Beyond the Badge

Farewell architect: Kirkland retires after 48 years

"Kirkland retires" graphic with blueprint style background.
Richard "Rich" Kirkland

Multi-agency builder, collaborator logs nearly 5 decades of service

(As Richard Kirkland retires, Inside CDCR takes a closer look at his long CDCR and CCHCS career. — Editor)

“I’m going to Disney World, and I’m taking The Bus.”

The famous words of Pittsburgh Steelers wide receiver Hines Ward have to resonate for CCHCS Chief Deputy Receiver Richard “Rich” Kirkland on the eve of retirement.

Though a lifelong Steelers fan, Rich doesn’t have a Super Bowl celebration to make his proclamation like Ward did back in 2006, or the company of Hall of Fame running back Jerome Bettis (A.K.A. “The Bus”).

Rich’s achievements are a bit more tangible.

The man who literally built the institutions we work in, and guided both CDCR and CCHCS through some of the most complex projects in correctional history, is finally hanging up his hat and trading them for Mickey ears.

Kirkland plans to “go to Disneyland,” with his wife Rosie and their grandson when he retires 48 years of state service. He served as Warden, Deputy Director, Director, Chief of Corrections Services and finally Chief Deputy Receiver.

Kirkland started at Department of Social Services in 1974

That summary covers less than half of the positions Rich has held since he departed University of California, Berkeley, with a Bachelor of Science Degree (“Go Bears!”) and took an analyst job with the Department of Social Services in 1974.

Nine years later, Rich found himself with an SSM I title in CDCR’s Planning and Construction Division. Within a year, he was appointed by Governor Deukmejian as a project director for new prison construction across the state, and by 1992 he had led the construction of Pelican Bay State Prison, Calipatria State Prison and California State Prison, Sacramento. He led expansion projects at California Correctional Institution, High Desert State Prison and Sierra Conservation Center.

Rich accomplished all of this with deep precision in budgeting, contracts and stakeholder collaboration with the Legislature and Public Works Board. He was an invaluable resource to incoming wardens and his knack for problem solving ensured project close-outs.

This reputation was impossible to ignore, and soon after leading the construction of PBSP, Rich was recruited to its leadership ranks. The problem-solving techniques that broke ground across the state also hoisted Rich to PBSP Associate Warden for Business Services and Correctional Administrator positions for 10 consecutive years. By, 2003 he was CDW and became PBSP’s Warden just a year later.

CDCR and CCHCS leadership roles

He joined CDCR headquarters leadership in Sacramento in 2006 (Deputy Director, Fiscal Services) and retired from that post to begin work with the receivership a year later.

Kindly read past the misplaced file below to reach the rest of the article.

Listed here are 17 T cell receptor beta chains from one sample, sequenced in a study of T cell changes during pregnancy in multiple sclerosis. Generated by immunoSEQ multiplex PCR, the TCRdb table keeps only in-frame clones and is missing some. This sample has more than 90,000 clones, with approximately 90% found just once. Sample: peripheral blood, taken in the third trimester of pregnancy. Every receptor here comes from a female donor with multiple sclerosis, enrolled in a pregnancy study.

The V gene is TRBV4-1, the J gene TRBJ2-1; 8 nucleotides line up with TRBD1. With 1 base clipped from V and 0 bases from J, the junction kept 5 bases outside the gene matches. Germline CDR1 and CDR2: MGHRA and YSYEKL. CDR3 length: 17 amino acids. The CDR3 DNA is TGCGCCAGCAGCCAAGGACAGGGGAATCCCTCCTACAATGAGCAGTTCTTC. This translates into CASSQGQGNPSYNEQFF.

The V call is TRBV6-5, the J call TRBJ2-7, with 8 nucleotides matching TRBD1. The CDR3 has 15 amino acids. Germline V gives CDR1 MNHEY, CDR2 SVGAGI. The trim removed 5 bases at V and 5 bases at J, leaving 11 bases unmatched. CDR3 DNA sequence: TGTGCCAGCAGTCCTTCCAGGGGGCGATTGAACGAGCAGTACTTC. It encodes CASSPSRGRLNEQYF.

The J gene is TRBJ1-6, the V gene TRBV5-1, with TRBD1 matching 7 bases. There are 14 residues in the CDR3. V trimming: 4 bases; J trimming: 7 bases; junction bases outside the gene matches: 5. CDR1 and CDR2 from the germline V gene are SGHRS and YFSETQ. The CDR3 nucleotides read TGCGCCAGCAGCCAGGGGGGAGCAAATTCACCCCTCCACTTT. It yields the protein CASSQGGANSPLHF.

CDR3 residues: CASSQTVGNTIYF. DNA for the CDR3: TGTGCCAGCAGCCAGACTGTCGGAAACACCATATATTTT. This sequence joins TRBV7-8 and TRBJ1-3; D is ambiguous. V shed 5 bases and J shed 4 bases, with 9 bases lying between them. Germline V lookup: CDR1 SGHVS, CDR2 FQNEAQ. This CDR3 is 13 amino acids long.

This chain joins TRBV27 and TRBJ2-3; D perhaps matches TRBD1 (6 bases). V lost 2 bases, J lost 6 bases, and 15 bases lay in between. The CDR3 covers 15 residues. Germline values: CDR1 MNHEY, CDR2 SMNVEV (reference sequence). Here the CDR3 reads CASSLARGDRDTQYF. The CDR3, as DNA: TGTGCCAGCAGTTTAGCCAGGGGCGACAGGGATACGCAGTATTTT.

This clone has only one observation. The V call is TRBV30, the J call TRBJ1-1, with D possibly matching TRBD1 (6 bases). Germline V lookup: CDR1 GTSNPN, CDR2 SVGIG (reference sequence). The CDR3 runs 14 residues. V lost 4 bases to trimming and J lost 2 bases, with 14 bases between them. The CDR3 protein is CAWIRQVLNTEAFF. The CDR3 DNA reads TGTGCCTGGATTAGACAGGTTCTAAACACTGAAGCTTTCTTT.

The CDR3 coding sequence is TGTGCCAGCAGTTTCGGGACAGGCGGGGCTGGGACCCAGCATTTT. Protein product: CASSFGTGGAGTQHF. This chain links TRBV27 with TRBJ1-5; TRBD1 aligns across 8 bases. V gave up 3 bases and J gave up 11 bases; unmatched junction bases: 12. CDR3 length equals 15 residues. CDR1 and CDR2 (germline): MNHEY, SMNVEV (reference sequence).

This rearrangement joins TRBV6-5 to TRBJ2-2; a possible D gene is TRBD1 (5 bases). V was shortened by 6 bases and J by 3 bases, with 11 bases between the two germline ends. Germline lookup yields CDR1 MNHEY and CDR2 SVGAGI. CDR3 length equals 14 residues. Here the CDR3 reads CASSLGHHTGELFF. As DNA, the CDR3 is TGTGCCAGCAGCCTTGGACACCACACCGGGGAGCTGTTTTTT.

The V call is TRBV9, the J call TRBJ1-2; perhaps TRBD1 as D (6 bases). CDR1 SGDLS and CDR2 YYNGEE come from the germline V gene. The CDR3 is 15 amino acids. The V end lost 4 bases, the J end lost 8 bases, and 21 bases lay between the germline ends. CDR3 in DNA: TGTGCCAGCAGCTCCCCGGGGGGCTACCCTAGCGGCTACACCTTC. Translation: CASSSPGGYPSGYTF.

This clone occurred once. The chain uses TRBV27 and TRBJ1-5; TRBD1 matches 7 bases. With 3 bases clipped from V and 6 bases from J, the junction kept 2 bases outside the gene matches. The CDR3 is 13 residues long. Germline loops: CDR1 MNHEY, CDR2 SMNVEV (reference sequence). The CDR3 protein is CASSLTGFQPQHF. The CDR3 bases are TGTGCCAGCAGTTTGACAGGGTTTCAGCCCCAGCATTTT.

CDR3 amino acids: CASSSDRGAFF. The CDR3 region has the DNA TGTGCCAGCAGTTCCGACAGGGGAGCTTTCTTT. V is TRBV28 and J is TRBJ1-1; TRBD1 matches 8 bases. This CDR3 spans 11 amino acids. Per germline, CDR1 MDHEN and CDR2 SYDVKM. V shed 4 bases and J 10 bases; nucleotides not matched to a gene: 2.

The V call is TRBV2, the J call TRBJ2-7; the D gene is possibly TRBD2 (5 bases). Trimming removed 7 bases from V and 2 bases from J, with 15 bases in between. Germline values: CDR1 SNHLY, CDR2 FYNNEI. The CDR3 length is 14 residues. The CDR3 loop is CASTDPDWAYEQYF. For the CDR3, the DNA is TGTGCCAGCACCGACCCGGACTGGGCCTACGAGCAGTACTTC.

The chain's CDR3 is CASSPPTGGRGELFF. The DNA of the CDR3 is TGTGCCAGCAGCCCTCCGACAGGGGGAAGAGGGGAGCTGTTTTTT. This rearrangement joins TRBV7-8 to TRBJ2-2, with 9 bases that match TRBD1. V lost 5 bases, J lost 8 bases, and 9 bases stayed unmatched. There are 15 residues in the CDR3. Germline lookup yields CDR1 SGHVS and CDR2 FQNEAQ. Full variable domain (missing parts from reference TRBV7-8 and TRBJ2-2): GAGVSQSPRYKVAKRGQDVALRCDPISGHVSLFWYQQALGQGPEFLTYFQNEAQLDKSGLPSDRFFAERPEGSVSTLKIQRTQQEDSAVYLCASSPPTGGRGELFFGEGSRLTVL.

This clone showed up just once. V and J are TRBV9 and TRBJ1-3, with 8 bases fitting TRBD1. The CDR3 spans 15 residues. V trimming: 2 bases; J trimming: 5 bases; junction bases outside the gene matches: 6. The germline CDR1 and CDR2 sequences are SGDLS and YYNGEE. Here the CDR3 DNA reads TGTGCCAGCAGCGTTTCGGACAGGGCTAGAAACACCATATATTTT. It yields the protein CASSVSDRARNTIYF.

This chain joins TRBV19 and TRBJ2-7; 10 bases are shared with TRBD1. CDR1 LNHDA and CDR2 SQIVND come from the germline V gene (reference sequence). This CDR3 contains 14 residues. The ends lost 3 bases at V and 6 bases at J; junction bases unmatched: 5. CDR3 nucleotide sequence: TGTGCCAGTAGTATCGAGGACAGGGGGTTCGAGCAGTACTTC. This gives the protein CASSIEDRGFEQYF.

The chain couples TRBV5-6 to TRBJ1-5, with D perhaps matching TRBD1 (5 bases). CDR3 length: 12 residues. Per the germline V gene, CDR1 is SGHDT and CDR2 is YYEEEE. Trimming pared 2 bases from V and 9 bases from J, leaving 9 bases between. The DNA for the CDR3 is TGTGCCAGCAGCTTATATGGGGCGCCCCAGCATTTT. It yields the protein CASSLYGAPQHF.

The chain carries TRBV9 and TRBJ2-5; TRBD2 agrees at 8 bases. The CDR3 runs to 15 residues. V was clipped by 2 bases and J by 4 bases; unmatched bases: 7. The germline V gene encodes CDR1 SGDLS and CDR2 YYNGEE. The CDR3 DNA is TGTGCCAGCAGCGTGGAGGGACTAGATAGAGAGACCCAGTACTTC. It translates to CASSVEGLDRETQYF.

Rich wasted little time using his expansive knowledge of corrections and project management. He became the California Prison Health Care Receivership Director of the Plata v. Schwarzenegger federal class action civil rights lawsuit in 2007.

Two years later, Rich’s encyclopedic knowledge of prison construction became a pivotal asset for CCHCS, when he took the role of Project Manager for Construction Oversight.

It’s during this time that Rich’s expertise helped drive real change for incarcerated people across the state, as access to quality care improved with each project. When CCHCS Receiver Clark Kelso introduced an initiative to make a system-wide change, Rich’s knowledge of how to enact that change, within the state processes, was the adhesive that fit everything into place.

That devotion to project completion and solutions is what made Rich fit so well with CCHCS, and why he thrived as Chief of Corrections Services and Chief Deputy Receiver.

And it’s why he is destined for a terrific life in retirement, where his new obstacles will be staying “out of the kitchen” on the pickleball court or “acing” shots in disc golf.

Who knows, he may just fix the lines at Disneyland while he’s there.

By Ike Dodson, CCHCS Information Officer II

BY THE YEARS: Kirkland retires after 48 years

  • 1973: Bachelor of Science Degree in Business Administration (Finance/Applied Economics), University of California, Berkeley
  • 1974-1980: AGPA, Social Services, Adult Program Management Branch
  • 1980-1984: SSM I, Social Services, AFDC Policy Branch
  • 1984-1985: SSM I, CDCR, Planning and Construction Division
  • 1985-1992: Project Director, CDCR, Planning and Construction Division
  • 1993-1997: Correctional Administrator, CDCR, Business Services, PBSP
  • 1997-1998: Correctional Administrator, CDCR, Central Services, PBSP
  • 1998-1999: Correctional Administrator, CDCR, Health Care Operations, PBSP
  • 1998-2001: Correctional Administrator, CDCR, General Populations, PBSP
  • 2001-2003: Correctional Administrator, CDCR Security Housing Unit, PBSP
  • 2003-2004: Chief Deputy Warden, CDCR, PBSP
  • 2004-2006: Warden, CDCR, PBSP
  • 2006-2007: Deputy Director, Fiscal Services, CDCR
  • 2007-2009: Director, Plata Support Division, CPR
  • 2009-2012: Project Manager, Construction Oversight, Corrections Services, CCHCS
  • 2012-2013: Chief, Corrections Services, CCHCS
  • 2013-2022: Chief Deputy Receiver, CCHCS

Read well wishes sent by Kirkland’s coworkers and colleagues.

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